In an age of satellite streaming, this may seem an arcane way to get the latest technology to your doorstep, but the fact is that the internet is reliant on a telecommunications infrastructure a century old.
No matter how the information you consume is created and transmitted, you will almost always need a phone line to receive it. That usually means sending data over telegraph lines and through underground ducts to a roadside cabinet near your house.
Openreach, the wholesale arm of BT, operates by far the biggest such network, and most of the big internet providers – Sky, TalkTalk and, of course, BT themselves – use it. In Hull, there’s KCom instead.
Virgin Media takes a different route to your home. Its service is delivered via its own system of underground fibre-optic cables, which was installed in the 1990s for the expected boom in cable TV. That never really happened in the UK, because Sky’s satellite service took off sooner. But the cables were repurposed for the internet, and they now offer speeds around seven times faster than typical connections on Openreach. That’s because the fibre cables extend all the way to your door, not just to the roadside cabinet.
Virgin covers only around 15m homes at present – around half the population – but it has started to expand rapidly, hence those extra roadworks. If you can’t get it now, you may be able to this time next year.
That’s not to say that it is necessarily better than the regular service; it depends how much speed you need.
Virgin’s top tier offers an average download speed of 516 megabits per second, which is massively faster than the typical “superfast” speed of 72 Mbps. It costs £54 a month for the first 18 months – the minimum term – but then rises steeply to £71 a month, which means you will have to haggle with them for a new deal or go elsewhere. Virgin’s bottom tier – £28 a month, rising to £45 after 18 months – compares poorly with its rivals even on bandwidth, with an average speed of only 54 Mbps.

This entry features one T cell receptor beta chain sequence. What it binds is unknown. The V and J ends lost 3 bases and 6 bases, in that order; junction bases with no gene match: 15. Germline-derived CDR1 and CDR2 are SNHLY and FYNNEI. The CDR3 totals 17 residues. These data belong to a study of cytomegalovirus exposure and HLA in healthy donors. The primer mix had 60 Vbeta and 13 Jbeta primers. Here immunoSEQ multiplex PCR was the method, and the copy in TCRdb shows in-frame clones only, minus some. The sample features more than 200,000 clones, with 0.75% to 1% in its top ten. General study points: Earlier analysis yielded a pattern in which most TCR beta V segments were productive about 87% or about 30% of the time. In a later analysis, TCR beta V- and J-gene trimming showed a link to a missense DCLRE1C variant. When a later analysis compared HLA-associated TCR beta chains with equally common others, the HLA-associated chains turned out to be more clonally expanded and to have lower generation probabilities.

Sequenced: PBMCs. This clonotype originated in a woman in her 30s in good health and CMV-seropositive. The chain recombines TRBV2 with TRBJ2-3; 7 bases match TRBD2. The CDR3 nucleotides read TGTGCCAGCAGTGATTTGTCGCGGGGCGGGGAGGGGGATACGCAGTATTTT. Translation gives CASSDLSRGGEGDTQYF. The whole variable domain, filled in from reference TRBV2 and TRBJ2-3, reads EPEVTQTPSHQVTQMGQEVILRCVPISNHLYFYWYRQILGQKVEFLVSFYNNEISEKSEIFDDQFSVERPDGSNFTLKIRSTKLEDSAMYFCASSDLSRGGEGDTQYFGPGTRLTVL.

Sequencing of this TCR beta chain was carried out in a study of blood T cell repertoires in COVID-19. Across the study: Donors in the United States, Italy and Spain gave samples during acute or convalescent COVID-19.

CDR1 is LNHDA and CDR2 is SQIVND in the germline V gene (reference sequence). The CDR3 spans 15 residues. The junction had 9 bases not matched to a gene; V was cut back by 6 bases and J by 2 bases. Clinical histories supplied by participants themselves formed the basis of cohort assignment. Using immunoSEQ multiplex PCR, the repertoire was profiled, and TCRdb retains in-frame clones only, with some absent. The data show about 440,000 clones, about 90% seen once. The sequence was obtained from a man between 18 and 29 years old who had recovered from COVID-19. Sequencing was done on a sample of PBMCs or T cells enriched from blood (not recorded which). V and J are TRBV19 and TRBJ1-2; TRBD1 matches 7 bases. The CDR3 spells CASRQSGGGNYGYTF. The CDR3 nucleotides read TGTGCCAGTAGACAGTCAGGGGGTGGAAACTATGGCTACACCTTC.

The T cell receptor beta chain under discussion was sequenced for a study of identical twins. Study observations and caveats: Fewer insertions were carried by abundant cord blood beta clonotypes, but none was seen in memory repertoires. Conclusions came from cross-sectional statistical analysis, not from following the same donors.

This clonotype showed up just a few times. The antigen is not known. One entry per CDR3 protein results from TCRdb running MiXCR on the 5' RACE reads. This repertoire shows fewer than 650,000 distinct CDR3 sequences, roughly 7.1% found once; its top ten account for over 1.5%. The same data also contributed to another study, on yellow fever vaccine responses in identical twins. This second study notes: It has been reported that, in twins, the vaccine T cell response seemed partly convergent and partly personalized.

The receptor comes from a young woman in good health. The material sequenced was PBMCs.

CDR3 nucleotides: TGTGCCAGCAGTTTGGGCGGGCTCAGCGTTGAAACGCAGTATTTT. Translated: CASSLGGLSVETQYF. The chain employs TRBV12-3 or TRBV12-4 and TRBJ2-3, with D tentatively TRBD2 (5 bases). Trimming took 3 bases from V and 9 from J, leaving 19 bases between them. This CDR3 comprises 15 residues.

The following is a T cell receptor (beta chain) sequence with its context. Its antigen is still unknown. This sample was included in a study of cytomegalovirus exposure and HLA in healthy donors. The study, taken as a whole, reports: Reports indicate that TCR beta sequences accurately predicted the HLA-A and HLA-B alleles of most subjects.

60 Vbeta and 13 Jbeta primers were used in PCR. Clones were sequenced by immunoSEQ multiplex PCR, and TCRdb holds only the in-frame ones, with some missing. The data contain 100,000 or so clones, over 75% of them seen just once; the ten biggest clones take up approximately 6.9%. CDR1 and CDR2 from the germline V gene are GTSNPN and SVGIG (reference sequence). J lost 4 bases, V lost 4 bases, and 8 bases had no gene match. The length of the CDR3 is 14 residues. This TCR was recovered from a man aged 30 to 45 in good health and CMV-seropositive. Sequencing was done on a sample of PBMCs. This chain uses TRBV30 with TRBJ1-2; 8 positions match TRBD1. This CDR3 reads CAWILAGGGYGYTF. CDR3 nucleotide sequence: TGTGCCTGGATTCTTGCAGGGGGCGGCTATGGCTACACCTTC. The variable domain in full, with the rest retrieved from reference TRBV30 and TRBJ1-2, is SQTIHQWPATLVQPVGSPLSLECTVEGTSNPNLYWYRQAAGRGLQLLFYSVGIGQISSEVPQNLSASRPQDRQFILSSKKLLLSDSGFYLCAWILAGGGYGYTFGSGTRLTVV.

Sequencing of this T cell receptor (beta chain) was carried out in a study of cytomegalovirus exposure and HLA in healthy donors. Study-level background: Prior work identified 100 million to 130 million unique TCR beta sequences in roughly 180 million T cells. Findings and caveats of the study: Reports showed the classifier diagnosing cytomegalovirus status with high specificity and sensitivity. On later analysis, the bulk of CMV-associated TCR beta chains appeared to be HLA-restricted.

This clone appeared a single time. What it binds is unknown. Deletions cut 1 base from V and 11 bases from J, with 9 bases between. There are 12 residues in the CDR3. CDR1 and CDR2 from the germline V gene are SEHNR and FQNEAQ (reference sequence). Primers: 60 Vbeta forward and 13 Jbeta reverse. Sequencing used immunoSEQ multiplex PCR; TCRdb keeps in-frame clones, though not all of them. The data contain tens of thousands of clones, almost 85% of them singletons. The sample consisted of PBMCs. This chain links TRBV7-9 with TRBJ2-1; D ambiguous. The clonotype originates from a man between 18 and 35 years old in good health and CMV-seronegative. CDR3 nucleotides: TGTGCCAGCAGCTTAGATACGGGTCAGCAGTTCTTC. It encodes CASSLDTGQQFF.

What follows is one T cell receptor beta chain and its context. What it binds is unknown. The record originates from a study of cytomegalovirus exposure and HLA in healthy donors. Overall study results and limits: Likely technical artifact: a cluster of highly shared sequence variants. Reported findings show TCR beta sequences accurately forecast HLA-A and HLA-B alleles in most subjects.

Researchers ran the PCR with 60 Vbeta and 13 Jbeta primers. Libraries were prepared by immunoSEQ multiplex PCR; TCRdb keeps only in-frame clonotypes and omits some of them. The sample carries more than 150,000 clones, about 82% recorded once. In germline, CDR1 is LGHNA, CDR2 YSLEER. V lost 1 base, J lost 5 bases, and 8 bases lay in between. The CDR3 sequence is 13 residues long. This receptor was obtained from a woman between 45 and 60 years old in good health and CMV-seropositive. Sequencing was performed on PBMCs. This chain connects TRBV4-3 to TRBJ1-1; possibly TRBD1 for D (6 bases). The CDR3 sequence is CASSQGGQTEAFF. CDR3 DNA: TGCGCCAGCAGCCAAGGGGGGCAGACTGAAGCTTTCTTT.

In practice, the standard 72 Mbps connection is adequate for all but the most data hungry families – those who stream ultra-HD video and play games for hours at a time. So although Virgin’s lightning fast broadband sounds attractive, it may not be cost-effective.
But if you factor TV into the equation, you might see things differently. For although cable TV occupies only a niche position in the market, it never went away and remains a rival to Sky. Virgin’s mid-tier TV and broadband bundle, with 362 Mbps downloads plus Sky Sports, BT Sport and Sky Cinema, costs £79 a month, rising to £117 after 18 months. It also includes a single-room, ultra-HD set-top box. If you have a Sky contract, add the monthly cost of that to your broadband bill and see if Virgin works out cheaper.
If, however, it’s money alone that is your concern, you might be better off with one of the newer, opt-in and opt-out services like Netflix or Now, both of which are delivered over the internet. Now is part of Sky but requires no satellite nor minimum contract. A regular HD service of your preferred channels or programmes can be had for well under £10 a month, over a £25-a-month broadband connection.
So even though technology hasn’t yet done away with the cables under the road, it may already have put paid to those old restrictive contracts.
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